United and Alaska are practically dropping you at the ski lifts
Since late 2017, a few carriers have been eyeing expanded territory in cities mere minutes from the slopes. United, specifically, increased service from a number of its hub cities to 21 destinations nestled next to ski resorts. The company’s fleet is practically a conveyor belt to Colorado, making direct jaunts to Aspen, Vail, Steamboat Springs, and Montrose/Crested Butte border on the ubiquitous.
Expanded service on United further spreads to Jackson Hole, Wyoming; Sun Valley, Idaho; and Bozeman, Montana, among other Western destinations. The directive, which kicks off this season, unabashedly caters to skiers and their shred-seeking brethren.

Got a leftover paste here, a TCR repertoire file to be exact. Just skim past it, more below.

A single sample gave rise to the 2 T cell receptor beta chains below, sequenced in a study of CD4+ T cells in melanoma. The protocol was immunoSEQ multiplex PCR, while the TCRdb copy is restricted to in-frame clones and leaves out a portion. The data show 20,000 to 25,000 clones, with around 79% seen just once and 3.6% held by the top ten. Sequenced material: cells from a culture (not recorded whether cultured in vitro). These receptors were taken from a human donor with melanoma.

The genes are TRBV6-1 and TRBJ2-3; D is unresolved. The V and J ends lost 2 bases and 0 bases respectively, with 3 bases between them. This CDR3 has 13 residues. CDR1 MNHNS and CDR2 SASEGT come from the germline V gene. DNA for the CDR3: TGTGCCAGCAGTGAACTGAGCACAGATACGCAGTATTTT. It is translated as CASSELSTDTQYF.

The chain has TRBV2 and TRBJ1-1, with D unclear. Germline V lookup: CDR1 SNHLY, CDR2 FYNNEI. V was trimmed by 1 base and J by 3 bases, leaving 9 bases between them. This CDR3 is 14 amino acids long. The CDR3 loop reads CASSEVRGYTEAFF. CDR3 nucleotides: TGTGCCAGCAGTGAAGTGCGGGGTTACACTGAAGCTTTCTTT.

Most important, though, are the deals that factor in for literally zero dollars. Alaska Air’s Ski Free endeavor didn’t make for splashy headlines when it debuted last November, but it should have: By partnering with 12 resorts, all on the West Coast, the carrier promises cheap and typically sub-$200 fares to mountains in Colorado, Canada, Idaho, California, Oregon, Alaska, Montana, and Utah. The kicker? Anyone who presents their Alaska boarding pass at the lodge gets a free lift ticket for a day.
The terms and conditions apply, but the promise of a gratis afternoon at any one of the resort partners -- including Mammoth Mountain, California; Big White, British Columbia; or Mount Bachelor, Oregon, among others -- shows that snowboarding isn’t always synonymous with a bloated credit card bill.
Frontier Airlines also enters the equation with a bunch of low-ball fares to Denver this season. The airline announced a surge of 20 new routes to and from the Mile High City last July. A glance at recent fares from the West Coast shows the strategy at work: